The irregularities centre on Penguin Books in America where a rogue individual in the accounts department had been secretly giving unauthorised discounts to retailers in return for early payment. Stretching back to 1991 the irregularities involved what Pearson described as "an accounting web of breathtaking complexity." It is thought that the irregularities covered a significant proportion of Penguin USA's book sales
Following heavy losses at Mindscape, the US software house acquired by Pearson in 1994, the Penguin problems cast fresh doubts on Pearson's ability to run businesses in America. Analysts said the scandal would also make Pearson more vulnerable to a break-up bid as predators seek to unlock the value of its disparate interests which range from Lazards, the merchant bank, to Madame Tussauds.
"The more they [Pearson] disappoint, the more people expect someone to bid for them," said Anthony de Larrinaga, media analyst at Panmure Gordon.
After sharp falls following the announcement, Pearson shares recovered to close 14p lower at 749.5p supported by takeover speculation.
The scandal is a huge blow to Marjorie Scardino, who only joined Pearson as chief executive last month. Yesterday, she stressed that the scandal did not affect the underlying profitability of Pearson and that the prompt action by new management showed that Pearson was getting to grips with the problems.
"This is still a strong company and I have been very impressed with the quality of the management in most of the divisions," she said.
The accounting scandal arose at Penguin USA's accounting functions in Bergenfield, New Jersey. Pearson claims one person involved in the accounts receivable division started offering discounts to retailers in 1991 in return for early payment. The discounts averaged 5-7 per cent
The employee was not at senior level nor paid a high salary. Though bonuses were payable Pearson claim there was no financial motive for the employee's action. It says the individual thought their job was to ensure prompt payment from customers and that success in this area would be welcomed by bosses.
Rumours had been circulating in the book trade that Penguin's US profits may have been overstated. "In recent years it has surprised many in the industry the way Penguin in the US has been able to fulfil very demanding financial targets from Pearson," said a senior figure in the book trade who has dealt with the publisher.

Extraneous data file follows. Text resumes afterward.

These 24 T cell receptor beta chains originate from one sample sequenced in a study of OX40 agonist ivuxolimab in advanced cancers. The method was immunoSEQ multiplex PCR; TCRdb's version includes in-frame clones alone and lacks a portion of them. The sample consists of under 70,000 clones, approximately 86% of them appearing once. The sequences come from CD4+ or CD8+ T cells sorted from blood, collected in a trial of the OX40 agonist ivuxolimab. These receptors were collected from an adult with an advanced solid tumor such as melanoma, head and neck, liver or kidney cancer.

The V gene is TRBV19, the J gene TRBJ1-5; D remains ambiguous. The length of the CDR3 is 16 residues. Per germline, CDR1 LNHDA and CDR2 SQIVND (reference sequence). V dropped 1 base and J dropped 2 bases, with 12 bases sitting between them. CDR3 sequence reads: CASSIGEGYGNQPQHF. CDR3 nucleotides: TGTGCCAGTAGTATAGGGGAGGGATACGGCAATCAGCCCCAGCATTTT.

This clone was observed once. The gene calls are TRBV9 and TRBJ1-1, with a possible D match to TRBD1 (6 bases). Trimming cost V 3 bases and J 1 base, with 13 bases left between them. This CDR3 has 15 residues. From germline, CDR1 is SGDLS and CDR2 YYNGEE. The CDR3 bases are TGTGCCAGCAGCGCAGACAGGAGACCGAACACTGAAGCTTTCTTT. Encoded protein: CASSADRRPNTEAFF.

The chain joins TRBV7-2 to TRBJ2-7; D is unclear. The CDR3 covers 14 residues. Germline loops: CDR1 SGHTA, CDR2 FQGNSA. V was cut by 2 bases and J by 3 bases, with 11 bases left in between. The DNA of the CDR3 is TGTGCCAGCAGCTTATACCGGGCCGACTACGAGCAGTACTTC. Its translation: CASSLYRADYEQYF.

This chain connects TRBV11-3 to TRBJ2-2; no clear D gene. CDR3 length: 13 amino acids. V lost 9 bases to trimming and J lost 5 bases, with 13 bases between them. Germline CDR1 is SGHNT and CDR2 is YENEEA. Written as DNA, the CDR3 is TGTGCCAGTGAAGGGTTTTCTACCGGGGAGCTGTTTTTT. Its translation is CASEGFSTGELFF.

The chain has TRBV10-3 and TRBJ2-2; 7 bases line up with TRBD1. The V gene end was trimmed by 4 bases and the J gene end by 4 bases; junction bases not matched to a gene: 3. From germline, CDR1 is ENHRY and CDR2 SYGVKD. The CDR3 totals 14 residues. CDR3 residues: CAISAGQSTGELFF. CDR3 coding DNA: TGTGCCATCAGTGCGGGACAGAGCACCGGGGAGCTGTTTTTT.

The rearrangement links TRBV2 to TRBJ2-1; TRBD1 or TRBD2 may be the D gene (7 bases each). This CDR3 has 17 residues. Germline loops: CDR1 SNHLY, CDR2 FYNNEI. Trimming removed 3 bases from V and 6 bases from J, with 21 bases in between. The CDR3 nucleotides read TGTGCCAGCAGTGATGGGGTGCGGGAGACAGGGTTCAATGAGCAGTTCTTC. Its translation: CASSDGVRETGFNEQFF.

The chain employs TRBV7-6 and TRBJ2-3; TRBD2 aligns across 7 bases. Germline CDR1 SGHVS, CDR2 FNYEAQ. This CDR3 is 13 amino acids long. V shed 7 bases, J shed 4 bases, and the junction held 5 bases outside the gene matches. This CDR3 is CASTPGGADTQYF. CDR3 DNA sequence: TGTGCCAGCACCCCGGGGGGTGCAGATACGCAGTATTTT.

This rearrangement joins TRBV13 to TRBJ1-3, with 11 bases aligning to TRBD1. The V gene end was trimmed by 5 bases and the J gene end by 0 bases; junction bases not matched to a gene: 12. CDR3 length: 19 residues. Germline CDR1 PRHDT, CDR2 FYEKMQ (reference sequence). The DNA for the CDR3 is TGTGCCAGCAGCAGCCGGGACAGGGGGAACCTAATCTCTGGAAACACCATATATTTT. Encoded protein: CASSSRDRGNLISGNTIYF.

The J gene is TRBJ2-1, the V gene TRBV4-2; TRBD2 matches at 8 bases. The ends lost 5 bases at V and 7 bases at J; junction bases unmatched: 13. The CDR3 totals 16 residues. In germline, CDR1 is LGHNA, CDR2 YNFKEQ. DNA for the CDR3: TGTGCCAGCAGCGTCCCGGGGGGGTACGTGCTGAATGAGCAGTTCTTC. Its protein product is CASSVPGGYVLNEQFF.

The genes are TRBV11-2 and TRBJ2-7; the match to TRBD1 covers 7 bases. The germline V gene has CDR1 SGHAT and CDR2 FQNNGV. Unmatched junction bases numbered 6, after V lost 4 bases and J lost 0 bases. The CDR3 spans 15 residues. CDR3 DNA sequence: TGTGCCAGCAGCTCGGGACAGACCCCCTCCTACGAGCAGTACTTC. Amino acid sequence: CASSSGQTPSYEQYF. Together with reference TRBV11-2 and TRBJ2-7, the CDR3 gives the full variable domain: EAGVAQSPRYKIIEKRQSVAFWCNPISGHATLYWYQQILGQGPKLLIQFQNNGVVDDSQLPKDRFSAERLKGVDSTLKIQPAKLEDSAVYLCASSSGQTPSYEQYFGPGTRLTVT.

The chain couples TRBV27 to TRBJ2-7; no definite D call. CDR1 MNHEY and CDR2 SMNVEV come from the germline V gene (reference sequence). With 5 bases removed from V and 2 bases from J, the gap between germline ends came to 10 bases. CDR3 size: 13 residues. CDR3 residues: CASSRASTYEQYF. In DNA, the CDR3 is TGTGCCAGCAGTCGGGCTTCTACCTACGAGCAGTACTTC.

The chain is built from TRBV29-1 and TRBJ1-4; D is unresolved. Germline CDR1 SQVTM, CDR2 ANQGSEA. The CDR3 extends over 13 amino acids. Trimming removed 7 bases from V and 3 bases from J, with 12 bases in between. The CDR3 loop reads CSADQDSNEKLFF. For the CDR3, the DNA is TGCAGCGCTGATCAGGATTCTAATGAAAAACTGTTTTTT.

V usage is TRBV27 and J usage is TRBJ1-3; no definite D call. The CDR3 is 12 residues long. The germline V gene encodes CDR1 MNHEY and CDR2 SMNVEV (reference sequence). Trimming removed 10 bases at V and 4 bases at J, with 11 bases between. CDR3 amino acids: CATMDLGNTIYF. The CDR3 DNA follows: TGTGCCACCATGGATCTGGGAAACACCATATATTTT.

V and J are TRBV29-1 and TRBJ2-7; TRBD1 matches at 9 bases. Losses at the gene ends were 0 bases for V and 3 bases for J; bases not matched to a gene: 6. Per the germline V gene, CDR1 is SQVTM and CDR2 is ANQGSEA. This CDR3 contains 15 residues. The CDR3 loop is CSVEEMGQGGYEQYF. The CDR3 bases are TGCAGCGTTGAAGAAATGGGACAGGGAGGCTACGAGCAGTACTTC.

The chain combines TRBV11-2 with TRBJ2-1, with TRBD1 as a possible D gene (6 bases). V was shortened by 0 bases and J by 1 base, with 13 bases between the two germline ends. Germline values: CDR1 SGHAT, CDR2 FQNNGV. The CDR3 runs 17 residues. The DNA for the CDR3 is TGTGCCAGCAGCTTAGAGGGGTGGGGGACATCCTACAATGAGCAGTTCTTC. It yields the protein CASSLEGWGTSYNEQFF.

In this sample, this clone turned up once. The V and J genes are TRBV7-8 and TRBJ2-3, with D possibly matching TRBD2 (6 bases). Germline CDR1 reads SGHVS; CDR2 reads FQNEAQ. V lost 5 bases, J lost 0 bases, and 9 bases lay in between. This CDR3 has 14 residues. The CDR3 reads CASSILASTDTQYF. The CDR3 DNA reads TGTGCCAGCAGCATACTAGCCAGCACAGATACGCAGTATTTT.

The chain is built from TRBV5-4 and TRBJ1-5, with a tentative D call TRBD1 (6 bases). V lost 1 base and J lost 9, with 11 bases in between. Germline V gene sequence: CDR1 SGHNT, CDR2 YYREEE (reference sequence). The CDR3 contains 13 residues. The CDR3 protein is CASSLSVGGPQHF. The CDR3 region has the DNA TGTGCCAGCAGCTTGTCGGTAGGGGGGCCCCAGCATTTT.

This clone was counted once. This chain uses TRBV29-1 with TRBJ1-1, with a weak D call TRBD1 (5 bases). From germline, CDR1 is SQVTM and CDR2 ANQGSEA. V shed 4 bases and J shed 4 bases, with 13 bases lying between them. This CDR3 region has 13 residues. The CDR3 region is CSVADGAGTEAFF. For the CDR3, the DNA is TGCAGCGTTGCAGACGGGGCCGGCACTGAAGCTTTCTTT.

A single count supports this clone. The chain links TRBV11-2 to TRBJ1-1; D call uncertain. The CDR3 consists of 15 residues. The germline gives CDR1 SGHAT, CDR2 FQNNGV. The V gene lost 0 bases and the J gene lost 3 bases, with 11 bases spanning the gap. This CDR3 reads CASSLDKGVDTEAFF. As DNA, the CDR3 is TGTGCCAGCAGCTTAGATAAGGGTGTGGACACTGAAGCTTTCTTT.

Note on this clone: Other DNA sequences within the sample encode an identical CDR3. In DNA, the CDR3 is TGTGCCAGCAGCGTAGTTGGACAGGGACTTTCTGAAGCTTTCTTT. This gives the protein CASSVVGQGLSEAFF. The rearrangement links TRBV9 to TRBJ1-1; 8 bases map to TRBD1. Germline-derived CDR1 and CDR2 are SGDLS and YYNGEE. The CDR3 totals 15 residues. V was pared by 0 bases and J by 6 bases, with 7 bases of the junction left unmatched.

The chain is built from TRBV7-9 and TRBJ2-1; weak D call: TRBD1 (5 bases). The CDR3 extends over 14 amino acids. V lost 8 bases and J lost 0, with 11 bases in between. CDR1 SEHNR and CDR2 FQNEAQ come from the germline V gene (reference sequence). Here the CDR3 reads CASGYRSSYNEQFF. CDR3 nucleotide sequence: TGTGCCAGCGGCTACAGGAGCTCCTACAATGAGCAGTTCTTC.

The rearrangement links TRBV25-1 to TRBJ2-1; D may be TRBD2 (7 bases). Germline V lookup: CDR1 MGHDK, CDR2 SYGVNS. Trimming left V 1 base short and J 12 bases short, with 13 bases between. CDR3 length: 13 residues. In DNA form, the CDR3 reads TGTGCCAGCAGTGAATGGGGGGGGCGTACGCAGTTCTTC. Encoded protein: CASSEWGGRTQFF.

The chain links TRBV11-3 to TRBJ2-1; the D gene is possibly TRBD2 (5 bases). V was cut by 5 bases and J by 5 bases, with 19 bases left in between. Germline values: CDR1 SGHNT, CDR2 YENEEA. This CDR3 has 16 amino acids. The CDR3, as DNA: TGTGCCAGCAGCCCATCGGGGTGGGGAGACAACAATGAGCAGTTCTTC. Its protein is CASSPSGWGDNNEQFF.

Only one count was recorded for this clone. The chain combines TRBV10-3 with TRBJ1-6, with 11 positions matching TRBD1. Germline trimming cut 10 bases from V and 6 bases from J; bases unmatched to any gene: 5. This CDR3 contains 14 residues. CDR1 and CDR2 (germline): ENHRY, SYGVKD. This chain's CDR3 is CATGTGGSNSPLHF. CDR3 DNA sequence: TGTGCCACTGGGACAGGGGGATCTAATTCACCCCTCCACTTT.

Pearson said that the complex environment of a publishing house, where huge numbers of invoices were circulated, made it relatively easy for a determined individual to deceive management and the auditors.
"This person was very sophisticated at moving sums of money around the system," Pearson said. One industry expert said Penguin's problem was not likely to affect the UK division, where operations were tighter.
The scandal was uncovered by Michael Lynton, who took over as chairman and chief executive in January having replaced Peter Mayer who retired. He discovered the irregularities when varying terms of trade with retailers emerged following the merger of Penguin USA with Putnam Berkley in 1995.
Pearson says the accounting practices were stopped immediately on discovery and have not been taking place at any other Penguin businesses outside the US or at Putnam.
"Those found responsible have been and will be appropriately dealt with," Pearson said yesterday. The individual responsible for the scandal was fired earlier this month. The company did not say if it would press for fraud charges.
Legal action against the former auditors Arthur Andersen is possible, though the company would not comment yesterday. Pearson has launched a full investigation led by its lawyers and its recently appointed auditors, Price Waterhouse.
It is possible that Penguin may be forced to make payments to retailers who were not given discounts.